St. Patrick and His Cross
Patrick was born in Kilpatrick, Scotland (other accounts say somewhere in England or Wales), in the year 387 (or 371 by other accounts). He lived a remarkably long life; some sources say he was 73 when he died, others say he was 106, and yet other accounts age him to 122!
(We must remember these were the days when few things, such as births and deaths, were actually recorded in writing, and not many records have survived. But the consensus is that he lived to a ripe old age. Interestingly, there were no McDonald's hamburgers in those days. Coincidence?)
Patrick as a youth
Patrick's father, Calphurnius, was from a high ranking Roman family. With this relatively wealthy background, Patrick must have been fit and healthy as a young man, which may have been the reason for Patrick's kidnapping by an Irish gang who sold him as a slave to a Pagan chieftain in Dalriada (now County Antrim), the north-eastern coast of Ireland.
For six years, he tended livestock for his owner, which gave him plenty of time to pray and exercise the Christian faith his parents had nurtured in him. He grew strong spiritually, mastered the local Celtic language, and also became familiar with Druidism from which later he would convert the people of Ireland.
Patrick as a monk
After six years, he sneaked away and managed to board a ship back to Britain.
There, rather than return to his home, he became a student of the bishop St. Germain for some years and joined in his missionary work. Eventually he became a priest and Pope Celestine gave him the task of converting the Irish to Christianity.
In fact another missionary called Palladius had already tried that, but was beaten back by the chieftain of Wicklow. Bishop Germain told the Pope that Patrick was the man for the job. Patrick was given a new name by the Pope: Patercius, meaning 'father of his people'.
Patrick as a missionary
By the time he reached Ireland, Patrick was already about 45 years old. At that age it must have been physically daunting to take on the aggressive Druids. So he adopted a more gentle approach to his mission.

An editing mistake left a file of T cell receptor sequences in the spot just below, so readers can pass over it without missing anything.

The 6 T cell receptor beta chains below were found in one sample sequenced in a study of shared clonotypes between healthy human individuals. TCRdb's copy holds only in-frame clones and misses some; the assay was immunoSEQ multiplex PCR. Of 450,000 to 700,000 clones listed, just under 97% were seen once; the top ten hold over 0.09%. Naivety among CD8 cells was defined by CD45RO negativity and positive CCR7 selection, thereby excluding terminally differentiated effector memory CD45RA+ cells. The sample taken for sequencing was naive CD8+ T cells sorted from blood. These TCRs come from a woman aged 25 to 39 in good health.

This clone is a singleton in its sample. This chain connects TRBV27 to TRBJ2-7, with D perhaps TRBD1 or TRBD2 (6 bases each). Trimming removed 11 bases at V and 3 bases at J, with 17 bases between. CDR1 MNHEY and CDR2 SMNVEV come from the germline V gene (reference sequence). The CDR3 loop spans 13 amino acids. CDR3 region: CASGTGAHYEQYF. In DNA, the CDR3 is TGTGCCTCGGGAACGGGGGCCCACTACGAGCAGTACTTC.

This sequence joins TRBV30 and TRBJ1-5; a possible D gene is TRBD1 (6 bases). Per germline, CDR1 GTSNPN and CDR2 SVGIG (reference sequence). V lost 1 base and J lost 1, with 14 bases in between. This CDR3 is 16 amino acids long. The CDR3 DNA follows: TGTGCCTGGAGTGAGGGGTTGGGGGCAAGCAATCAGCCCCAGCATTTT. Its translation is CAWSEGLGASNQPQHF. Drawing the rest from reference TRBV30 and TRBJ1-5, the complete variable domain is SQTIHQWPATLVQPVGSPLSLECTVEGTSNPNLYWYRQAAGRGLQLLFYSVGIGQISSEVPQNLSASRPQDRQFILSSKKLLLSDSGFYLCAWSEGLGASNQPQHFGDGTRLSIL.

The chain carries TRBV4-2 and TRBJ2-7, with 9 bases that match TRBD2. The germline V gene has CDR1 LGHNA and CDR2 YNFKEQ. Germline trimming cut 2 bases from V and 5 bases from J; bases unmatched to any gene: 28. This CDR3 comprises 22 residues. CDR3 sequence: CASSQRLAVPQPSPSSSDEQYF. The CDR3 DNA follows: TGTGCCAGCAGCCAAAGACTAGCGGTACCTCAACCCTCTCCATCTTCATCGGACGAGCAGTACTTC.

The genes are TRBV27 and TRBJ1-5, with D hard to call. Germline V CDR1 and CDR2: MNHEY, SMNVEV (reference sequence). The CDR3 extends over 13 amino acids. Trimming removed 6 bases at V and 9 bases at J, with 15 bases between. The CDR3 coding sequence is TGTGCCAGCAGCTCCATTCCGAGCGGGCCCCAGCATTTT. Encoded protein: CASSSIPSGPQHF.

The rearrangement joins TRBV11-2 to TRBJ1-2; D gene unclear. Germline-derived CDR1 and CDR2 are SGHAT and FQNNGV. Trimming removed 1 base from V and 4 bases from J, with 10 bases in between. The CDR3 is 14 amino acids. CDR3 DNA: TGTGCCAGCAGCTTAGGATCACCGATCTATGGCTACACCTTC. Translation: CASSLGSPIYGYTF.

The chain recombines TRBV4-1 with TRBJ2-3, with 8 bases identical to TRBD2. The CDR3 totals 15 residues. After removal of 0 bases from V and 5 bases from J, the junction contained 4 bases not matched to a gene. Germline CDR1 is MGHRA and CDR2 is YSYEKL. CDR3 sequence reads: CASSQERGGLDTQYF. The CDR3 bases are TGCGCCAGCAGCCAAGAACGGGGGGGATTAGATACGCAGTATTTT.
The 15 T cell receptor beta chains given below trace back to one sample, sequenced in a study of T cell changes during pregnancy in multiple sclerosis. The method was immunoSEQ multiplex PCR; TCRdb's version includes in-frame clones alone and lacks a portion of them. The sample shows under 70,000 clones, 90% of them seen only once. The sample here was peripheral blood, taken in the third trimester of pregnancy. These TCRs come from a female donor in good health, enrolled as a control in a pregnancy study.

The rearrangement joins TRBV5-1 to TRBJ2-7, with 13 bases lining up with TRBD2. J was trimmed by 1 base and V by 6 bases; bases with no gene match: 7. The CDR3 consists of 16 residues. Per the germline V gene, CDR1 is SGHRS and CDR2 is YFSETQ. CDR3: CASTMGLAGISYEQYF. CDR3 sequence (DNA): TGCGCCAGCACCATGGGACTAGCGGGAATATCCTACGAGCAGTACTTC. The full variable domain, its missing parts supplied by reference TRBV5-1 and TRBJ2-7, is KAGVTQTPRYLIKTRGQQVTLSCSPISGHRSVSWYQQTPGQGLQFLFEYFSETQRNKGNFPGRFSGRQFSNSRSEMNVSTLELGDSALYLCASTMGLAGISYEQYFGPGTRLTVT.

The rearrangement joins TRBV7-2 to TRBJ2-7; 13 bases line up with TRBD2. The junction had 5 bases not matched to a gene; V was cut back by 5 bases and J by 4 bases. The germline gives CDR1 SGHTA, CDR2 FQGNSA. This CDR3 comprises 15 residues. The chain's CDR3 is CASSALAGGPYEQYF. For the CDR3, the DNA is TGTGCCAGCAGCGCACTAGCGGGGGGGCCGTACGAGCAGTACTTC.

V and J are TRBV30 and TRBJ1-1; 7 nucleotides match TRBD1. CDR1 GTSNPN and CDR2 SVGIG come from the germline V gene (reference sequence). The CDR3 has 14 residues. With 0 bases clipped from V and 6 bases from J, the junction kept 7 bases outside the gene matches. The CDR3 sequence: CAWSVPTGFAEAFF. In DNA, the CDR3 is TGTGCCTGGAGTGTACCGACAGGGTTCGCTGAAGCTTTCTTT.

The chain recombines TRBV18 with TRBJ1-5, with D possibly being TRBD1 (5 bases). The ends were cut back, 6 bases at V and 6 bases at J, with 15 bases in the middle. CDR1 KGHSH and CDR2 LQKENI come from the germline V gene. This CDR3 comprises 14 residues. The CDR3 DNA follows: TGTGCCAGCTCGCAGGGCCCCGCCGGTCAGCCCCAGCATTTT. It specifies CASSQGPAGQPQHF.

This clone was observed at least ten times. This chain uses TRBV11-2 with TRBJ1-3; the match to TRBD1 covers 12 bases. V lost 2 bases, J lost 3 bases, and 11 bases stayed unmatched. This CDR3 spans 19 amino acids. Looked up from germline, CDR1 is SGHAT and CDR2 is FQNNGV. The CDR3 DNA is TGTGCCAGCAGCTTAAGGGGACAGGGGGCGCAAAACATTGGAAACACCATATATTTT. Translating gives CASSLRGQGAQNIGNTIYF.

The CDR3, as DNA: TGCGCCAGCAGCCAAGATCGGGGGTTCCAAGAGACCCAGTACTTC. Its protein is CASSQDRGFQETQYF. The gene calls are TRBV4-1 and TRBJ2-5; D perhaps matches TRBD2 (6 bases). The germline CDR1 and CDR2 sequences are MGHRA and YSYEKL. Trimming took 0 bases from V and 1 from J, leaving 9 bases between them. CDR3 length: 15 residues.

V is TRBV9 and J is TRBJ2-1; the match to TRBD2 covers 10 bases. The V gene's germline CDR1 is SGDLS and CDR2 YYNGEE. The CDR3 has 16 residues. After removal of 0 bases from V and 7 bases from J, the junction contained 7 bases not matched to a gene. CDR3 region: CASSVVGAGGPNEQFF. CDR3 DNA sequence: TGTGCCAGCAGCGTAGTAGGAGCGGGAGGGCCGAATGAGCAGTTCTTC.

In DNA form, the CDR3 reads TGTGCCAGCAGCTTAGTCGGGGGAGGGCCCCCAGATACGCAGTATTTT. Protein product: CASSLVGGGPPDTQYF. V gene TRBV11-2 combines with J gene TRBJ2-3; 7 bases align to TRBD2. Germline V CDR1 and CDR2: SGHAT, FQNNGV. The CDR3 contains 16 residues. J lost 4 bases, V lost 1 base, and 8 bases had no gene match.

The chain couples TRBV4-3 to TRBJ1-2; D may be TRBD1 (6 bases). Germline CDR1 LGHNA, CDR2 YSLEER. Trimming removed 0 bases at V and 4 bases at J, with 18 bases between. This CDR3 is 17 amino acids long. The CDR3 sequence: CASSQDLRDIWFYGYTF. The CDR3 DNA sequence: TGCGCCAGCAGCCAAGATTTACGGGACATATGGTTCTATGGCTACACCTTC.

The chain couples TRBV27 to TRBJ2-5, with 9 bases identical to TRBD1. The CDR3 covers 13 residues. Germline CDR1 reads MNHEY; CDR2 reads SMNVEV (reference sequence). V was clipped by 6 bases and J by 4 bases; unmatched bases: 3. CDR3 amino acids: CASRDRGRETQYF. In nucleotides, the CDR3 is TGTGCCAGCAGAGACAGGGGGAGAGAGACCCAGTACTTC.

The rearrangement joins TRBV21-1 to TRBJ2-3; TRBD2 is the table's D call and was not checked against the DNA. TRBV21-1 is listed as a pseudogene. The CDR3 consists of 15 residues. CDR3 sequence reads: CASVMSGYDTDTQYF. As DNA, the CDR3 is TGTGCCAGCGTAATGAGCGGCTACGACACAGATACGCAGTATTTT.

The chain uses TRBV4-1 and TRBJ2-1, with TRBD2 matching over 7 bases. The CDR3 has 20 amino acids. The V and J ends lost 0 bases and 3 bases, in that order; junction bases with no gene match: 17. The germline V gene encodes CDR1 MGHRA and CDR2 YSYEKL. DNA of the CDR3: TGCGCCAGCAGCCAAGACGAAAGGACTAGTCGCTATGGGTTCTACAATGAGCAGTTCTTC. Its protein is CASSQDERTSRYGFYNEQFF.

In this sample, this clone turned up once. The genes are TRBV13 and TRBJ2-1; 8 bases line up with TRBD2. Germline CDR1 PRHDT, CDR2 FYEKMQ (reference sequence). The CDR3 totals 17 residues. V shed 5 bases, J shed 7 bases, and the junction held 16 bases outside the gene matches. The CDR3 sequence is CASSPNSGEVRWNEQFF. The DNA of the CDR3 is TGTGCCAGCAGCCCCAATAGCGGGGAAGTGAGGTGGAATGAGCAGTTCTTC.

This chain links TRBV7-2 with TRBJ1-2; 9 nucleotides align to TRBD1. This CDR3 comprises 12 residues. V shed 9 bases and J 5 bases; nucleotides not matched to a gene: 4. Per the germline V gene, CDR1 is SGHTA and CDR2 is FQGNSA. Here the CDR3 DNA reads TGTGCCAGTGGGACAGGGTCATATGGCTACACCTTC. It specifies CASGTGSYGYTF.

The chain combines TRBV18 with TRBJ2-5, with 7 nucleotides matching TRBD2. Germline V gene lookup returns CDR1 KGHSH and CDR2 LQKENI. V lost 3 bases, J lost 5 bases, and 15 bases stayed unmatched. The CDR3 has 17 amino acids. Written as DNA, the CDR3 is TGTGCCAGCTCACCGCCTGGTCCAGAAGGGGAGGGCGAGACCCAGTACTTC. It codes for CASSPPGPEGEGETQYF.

First, he went back to the area where he had been a slave. There, he paid a ransom for his own release and forgave his former master for the cruelty he had endured.
This must have been good gossip material at the local markets. Patrick's meek reputation soon spread, so that where ever he journeyed, people knew this was a gentle man of God and he was respected.
Not by everyone, of course. Those in power were afraid that this new religion would weaken their authority and wealth.
One such chieftain was called Dichu. On a journey to Slemish, Patrick bumped into Dichu, who saw the saint as a puny man and easy to overcome. Dichu drew his sword to slay Patrick, but his arm froze in mid-air! He could not move.
Dichu realised he was up against some pretty awesome power and begged for Patrick's forgiveness. The paralysis softened and Dichu was converted. Later Dichu built a monastery on his land.
That is one of several early miracles attributed to Patrick, and he didn't stop there. All his life, this missionary went around spreading the word of God.
It wasn't always easy; he had to endure several arrests and negotiate with the local authorities, but he never tired. When he wasn't preaching, he was praying. One by one, he converted the Pagan leaders to Christianity, and the people followed.